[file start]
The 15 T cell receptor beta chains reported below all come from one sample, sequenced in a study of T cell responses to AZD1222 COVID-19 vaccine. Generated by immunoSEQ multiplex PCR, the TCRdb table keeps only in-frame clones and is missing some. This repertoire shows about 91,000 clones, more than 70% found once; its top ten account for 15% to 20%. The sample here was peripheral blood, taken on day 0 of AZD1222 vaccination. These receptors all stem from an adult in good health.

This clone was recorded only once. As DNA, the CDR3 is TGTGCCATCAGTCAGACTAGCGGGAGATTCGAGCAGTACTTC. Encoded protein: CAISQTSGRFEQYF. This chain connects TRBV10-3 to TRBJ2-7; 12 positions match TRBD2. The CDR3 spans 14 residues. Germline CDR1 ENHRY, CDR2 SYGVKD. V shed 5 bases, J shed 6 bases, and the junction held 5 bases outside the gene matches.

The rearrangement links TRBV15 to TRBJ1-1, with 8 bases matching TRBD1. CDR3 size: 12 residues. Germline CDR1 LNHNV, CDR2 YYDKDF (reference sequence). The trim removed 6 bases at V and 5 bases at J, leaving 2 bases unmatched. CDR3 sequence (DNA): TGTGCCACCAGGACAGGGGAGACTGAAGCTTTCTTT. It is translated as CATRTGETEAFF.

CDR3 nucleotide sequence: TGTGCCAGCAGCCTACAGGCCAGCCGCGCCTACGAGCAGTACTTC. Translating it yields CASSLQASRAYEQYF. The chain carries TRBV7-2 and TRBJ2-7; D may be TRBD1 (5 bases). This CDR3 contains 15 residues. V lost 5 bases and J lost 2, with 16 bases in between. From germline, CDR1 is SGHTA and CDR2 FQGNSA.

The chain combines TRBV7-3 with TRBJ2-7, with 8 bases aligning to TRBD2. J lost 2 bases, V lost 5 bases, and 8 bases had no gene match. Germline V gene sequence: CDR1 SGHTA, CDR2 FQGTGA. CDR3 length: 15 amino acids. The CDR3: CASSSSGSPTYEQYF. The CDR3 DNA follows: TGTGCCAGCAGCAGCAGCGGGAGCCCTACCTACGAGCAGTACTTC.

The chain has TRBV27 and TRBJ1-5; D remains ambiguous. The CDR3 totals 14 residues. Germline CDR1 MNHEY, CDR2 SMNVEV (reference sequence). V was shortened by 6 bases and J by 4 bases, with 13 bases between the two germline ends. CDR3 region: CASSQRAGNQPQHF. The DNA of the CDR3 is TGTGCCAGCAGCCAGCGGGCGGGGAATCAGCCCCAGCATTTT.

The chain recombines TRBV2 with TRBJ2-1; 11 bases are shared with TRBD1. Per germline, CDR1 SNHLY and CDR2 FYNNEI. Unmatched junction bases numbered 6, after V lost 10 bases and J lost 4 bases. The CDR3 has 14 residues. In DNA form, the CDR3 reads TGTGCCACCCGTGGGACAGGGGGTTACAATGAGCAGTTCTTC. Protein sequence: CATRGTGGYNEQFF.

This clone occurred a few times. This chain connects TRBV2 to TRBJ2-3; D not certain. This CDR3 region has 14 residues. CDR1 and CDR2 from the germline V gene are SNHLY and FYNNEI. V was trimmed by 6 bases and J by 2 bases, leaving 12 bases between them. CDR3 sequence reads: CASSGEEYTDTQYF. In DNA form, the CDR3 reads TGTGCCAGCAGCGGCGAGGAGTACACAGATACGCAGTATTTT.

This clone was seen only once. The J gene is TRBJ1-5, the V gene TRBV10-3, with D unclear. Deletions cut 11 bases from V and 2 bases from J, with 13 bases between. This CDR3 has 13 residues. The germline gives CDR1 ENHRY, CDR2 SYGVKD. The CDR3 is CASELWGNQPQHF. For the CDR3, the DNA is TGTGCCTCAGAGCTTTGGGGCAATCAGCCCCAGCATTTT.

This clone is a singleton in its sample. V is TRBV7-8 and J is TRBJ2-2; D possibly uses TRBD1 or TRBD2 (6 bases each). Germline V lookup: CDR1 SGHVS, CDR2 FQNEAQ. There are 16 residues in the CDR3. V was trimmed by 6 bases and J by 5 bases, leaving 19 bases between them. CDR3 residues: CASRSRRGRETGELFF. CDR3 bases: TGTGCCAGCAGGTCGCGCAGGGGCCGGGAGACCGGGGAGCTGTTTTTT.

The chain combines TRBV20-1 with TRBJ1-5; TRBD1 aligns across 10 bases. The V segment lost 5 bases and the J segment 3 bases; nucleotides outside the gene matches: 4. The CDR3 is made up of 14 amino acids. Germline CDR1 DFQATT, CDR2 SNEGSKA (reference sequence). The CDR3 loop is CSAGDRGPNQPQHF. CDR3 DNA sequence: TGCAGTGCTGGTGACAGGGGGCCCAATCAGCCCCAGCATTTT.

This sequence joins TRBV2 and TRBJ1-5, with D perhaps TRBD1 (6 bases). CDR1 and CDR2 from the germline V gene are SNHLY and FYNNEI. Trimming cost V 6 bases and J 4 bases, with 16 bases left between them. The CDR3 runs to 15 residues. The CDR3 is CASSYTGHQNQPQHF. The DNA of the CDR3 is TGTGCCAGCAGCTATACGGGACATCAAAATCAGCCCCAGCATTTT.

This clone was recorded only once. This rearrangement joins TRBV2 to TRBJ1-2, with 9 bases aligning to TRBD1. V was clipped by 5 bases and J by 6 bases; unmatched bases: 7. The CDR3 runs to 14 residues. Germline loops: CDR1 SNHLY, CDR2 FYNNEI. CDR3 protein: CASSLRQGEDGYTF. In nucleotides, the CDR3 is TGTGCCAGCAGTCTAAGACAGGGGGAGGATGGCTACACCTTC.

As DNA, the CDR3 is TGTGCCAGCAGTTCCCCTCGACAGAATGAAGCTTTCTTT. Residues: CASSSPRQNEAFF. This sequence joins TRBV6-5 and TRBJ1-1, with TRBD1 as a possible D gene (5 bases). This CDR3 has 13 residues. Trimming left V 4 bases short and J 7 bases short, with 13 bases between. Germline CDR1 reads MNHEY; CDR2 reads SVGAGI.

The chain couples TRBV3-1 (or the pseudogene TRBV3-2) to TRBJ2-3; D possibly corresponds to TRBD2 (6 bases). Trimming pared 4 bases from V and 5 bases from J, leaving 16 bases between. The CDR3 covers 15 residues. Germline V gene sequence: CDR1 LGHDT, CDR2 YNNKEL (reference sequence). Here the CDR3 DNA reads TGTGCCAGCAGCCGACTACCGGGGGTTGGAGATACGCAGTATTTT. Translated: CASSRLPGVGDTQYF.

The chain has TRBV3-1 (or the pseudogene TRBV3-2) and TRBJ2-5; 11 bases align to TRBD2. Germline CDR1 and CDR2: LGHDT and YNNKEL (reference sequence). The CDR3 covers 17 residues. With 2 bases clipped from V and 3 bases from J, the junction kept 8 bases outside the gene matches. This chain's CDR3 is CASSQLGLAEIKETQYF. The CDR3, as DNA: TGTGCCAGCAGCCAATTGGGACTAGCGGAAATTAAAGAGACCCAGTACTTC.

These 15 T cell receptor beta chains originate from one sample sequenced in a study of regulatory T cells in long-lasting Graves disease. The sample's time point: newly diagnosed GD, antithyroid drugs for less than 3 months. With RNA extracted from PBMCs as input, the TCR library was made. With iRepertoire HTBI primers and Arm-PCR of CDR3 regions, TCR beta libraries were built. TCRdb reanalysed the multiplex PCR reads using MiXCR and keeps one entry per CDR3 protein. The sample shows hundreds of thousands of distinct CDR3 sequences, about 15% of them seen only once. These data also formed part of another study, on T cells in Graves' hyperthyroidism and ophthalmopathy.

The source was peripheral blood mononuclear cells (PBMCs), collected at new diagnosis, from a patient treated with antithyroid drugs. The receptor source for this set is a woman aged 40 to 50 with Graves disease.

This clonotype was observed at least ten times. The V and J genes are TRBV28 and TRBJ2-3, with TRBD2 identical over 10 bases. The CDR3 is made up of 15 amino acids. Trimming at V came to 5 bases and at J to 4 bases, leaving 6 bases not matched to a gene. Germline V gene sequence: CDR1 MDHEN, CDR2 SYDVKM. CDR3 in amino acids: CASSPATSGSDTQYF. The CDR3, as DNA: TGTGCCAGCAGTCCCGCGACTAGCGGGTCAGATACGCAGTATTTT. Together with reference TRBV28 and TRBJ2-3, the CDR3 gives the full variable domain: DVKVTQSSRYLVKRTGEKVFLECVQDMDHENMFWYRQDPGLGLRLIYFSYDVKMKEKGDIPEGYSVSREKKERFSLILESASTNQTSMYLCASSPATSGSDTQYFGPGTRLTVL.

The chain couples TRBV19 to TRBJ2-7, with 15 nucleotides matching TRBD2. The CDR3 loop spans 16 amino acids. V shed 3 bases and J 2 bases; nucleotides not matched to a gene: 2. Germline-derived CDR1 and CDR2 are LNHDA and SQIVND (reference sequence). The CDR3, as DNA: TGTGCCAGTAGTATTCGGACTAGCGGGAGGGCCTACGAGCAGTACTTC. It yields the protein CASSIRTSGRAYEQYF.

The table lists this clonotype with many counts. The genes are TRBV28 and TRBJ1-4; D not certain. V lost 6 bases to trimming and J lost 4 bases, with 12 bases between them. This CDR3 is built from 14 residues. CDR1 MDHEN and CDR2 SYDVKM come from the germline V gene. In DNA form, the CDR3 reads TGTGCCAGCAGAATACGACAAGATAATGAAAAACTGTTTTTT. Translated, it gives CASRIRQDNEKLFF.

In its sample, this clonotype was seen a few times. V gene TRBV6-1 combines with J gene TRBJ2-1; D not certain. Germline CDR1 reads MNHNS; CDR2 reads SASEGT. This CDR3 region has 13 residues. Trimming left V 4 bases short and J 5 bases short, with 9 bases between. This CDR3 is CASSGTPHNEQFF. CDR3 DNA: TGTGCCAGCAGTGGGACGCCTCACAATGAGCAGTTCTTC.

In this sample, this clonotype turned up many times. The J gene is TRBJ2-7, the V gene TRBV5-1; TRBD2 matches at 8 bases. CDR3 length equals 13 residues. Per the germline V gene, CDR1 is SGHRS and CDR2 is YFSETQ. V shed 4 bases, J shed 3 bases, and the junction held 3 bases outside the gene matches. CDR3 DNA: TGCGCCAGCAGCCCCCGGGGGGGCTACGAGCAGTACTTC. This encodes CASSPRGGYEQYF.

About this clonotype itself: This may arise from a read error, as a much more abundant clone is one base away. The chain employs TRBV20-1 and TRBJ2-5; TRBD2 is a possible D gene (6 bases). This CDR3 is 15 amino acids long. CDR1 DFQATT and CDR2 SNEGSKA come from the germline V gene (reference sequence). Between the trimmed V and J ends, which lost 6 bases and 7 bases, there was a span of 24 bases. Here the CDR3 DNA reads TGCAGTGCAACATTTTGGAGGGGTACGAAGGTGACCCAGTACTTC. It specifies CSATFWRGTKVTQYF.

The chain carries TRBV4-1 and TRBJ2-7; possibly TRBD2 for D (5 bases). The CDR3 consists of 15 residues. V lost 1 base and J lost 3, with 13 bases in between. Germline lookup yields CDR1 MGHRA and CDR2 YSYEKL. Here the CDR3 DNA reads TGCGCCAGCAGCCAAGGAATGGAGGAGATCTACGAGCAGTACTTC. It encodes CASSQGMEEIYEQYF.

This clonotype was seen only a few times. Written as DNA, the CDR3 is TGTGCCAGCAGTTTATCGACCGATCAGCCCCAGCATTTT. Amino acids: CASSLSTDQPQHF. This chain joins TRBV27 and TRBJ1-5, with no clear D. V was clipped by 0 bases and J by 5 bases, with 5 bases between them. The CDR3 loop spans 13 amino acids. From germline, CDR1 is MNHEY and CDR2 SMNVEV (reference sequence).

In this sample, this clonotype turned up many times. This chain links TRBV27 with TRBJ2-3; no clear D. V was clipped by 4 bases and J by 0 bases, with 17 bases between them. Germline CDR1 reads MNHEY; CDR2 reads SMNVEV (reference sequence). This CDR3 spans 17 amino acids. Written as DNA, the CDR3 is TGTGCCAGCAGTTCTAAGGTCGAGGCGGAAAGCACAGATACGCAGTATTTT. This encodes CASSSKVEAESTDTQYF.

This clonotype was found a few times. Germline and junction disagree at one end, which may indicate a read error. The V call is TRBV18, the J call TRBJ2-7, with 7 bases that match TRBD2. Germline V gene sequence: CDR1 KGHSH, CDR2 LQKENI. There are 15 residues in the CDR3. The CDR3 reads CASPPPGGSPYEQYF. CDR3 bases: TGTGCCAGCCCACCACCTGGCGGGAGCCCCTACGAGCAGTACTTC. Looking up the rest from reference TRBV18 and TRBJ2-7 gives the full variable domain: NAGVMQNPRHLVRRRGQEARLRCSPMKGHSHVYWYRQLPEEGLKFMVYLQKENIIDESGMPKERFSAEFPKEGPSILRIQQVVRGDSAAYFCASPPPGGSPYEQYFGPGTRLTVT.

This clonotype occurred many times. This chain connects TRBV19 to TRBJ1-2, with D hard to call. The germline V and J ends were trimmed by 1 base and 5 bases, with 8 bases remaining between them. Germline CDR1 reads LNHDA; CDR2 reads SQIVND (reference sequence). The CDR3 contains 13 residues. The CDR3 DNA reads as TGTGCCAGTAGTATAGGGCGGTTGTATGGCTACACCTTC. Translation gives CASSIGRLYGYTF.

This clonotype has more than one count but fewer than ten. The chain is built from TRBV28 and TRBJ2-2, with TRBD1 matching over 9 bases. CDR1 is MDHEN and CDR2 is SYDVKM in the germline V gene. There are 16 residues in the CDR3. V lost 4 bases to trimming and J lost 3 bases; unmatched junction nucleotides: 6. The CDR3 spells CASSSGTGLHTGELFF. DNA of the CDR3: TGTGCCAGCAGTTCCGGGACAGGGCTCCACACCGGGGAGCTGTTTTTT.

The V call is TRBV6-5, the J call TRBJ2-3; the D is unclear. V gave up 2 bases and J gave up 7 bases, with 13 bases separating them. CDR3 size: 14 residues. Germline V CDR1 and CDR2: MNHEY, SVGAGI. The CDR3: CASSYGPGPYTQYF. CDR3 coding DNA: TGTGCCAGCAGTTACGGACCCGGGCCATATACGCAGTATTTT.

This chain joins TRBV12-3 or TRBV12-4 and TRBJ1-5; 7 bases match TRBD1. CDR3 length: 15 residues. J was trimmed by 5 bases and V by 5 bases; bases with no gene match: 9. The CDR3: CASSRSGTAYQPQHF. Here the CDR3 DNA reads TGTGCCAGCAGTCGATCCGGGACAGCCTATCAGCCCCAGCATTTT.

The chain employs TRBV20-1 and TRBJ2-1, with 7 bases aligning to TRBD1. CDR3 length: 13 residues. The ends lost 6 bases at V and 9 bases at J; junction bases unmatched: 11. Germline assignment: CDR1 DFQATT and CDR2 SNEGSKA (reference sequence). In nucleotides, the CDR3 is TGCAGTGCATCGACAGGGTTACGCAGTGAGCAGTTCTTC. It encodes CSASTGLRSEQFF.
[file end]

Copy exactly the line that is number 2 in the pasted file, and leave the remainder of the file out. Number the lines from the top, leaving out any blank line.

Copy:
This clone was recorded only once. As DNA, the CDR3 is TGTGCCATCAGTCAGACTAGCGGGAGATTCGAGCAGTACTTC. Encoded protein: CAISQTSGRFEQYF. This chain connects TRBV10-3 to TRBJ2-7; 12 positions match TRBD2. The CDR3 spans 14 residues. Germline CDR1 ENHRY, CDR2 SYGVKD. V shed 5 bases, J shed 6 bases, and the junction held 5 bases outside the gene matches.